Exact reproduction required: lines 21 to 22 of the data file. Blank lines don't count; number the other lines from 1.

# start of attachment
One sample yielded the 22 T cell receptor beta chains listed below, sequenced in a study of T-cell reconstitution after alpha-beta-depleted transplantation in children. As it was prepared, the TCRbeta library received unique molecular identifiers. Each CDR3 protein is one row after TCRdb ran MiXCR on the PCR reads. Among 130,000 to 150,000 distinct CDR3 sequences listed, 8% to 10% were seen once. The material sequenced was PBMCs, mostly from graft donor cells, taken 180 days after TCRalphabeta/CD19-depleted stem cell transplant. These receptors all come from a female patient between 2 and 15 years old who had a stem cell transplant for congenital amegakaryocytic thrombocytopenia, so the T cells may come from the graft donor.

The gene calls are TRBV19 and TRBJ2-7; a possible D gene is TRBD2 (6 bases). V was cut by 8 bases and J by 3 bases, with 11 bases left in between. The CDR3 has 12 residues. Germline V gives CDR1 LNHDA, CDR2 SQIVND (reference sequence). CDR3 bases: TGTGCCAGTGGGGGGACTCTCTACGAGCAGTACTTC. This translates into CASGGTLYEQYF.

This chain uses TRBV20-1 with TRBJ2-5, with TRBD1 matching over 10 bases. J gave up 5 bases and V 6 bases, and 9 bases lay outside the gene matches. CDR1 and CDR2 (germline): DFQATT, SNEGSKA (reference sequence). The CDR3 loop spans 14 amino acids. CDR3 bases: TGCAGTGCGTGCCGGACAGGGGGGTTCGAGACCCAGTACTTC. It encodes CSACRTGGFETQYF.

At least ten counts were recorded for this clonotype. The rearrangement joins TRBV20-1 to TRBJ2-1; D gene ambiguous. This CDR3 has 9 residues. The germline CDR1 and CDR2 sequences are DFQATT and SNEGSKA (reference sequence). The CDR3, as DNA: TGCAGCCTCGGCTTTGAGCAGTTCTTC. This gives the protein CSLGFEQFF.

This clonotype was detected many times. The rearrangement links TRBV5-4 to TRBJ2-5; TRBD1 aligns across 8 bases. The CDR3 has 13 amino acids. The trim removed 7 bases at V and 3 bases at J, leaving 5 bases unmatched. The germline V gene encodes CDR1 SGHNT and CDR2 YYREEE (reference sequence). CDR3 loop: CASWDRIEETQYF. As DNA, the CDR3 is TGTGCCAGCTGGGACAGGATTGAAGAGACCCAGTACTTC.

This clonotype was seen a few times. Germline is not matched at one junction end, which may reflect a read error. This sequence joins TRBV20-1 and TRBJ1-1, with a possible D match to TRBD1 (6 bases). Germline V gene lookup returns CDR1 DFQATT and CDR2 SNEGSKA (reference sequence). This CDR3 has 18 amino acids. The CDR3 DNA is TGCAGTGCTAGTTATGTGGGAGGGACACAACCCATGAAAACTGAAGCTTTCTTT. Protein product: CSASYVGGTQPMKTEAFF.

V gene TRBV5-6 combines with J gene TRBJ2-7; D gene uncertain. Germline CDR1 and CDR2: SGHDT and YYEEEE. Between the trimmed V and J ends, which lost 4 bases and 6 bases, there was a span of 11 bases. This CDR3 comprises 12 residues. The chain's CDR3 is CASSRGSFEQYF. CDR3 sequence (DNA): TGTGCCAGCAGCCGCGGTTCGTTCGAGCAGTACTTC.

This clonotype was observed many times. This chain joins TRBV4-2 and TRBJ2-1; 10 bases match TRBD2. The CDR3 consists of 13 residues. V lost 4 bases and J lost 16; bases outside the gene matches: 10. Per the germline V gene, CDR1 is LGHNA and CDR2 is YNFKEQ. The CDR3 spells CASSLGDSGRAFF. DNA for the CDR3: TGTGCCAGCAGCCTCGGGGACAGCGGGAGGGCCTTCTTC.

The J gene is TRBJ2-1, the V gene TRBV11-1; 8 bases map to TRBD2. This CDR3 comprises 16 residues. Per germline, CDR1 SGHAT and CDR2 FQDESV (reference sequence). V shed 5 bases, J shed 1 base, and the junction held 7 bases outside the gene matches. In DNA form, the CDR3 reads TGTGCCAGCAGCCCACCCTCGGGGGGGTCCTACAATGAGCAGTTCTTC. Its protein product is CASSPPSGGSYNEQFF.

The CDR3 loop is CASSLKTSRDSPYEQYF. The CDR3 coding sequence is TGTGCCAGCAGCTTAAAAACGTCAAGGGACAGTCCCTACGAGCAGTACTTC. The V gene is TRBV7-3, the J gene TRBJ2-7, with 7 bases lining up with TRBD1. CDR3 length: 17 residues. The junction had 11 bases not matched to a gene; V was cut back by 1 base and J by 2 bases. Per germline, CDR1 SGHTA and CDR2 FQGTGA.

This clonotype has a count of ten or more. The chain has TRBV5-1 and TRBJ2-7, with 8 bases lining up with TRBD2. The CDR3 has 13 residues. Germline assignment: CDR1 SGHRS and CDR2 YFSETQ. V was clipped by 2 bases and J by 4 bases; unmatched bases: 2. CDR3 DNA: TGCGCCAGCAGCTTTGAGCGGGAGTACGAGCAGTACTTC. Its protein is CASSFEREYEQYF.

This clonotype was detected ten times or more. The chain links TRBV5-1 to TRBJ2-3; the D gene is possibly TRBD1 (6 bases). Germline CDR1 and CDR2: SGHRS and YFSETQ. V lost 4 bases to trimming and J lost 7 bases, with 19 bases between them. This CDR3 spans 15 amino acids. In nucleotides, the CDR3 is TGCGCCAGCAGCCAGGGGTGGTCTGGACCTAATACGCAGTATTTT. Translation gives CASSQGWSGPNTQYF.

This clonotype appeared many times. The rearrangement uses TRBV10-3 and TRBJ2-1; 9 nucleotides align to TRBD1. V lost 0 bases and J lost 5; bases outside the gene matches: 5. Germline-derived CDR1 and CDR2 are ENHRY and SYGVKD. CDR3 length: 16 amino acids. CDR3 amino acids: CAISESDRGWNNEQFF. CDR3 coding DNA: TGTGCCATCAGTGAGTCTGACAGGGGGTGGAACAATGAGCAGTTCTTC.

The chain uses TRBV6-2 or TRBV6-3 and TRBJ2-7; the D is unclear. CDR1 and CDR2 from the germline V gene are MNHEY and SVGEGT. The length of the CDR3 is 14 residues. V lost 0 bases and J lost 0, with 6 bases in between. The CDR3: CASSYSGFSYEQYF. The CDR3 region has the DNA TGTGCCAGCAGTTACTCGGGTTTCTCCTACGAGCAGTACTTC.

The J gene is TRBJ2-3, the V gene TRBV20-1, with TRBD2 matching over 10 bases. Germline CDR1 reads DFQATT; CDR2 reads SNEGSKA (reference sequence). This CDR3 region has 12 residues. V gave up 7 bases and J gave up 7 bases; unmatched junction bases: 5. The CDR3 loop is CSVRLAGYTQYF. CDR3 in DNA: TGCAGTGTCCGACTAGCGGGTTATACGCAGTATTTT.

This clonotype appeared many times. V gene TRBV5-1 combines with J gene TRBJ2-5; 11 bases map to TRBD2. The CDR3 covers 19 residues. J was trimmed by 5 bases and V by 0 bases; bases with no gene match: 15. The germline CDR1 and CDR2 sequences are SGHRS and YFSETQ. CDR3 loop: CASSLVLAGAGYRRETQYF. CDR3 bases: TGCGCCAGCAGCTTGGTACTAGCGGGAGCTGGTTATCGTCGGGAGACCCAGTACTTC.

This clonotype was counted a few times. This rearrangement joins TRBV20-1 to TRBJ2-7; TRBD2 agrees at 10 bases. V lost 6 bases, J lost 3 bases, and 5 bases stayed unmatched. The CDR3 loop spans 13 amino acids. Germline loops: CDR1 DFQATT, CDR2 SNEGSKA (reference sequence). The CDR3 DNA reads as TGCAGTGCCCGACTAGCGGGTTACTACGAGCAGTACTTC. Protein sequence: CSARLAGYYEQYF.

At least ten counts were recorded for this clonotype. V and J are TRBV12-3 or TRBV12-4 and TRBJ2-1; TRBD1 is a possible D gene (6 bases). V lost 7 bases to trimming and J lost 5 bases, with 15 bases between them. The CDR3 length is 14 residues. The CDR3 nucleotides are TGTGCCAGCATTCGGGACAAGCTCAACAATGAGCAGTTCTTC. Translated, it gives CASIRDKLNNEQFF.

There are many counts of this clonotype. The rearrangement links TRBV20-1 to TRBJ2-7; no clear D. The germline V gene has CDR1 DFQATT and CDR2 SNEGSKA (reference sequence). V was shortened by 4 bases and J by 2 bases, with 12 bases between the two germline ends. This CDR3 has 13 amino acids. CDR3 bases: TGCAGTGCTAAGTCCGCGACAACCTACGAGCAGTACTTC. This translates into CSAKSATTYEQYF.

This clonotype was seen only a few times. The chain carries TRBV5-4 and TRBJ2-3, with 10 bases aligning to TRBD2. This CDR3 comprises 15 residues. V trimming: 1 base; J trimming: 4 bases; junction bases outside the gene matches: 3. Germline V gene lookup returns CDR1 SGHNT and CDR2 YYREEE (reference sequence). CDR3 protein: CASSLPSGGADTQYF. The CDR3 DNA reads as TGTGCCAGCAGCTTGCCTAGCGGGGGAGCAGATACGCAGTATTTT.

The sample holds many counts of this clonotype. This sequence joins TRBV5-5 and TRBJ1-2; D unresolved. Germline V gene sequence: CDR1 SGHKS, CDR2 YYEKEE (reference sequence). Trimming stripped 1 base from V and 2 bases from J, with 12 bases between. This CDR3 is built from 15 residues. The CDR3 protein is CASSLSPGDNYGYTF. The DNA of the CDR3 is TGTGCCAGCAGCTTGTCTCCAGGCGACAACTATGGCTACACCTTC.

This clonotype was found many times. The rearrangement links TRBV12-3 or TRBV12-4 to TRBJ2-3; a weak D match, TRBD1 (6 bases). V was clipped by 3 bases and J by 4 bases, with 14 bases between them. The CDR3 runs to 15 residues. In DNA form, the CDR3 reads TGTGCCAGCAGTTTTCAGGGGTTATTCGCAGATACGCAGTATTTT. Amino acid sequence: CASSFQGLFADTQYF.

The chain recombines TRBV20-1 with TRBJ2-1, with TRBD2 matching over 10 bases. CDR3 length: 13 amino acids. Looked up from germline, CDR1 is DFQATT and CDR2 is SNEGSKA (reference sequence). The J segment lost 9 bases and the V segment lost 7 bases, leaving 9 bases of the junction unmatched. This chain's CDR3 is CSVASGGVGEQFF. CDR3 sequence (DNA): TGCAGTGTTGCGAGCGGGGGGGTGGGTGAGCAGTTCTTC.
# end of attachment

The sample holds many counts of this clonotype. This sequence joins TRBV5-5 and TRBJ1-2; D unresolved. Germline V gene sequence: CDR1 SGHKS, CDR2 YYEKEE (reference sequence). Trimming stripped 1 base from V and 2 bases from J, with 12 bases between. This CDR3 is built from 15 residues. The CDR3 protein is CASSLSPGDNYGYTF. The DNA of the CDR3 is TGTGCCAGCAGCTTGTCTCCAGGCGACAACTATGGCTACACCTTC.

This clonotype was found many times. The rearrangement links TRBV12-3 or TRBV12-4 to TRBJ2-3; a weak D match, TRBD1 (6 bases). V was clipped by 3 bases and J by 4 bases, with 14 bases between them. The CDR3 runs to 15 residues. In DNA form, the CDR3 reads TGTGCCAGCAGTTTTCAGGGGTTATTCGCAGATACGCAGTATTTT. Amino acid sequence: CASSFQGLFADTQYF.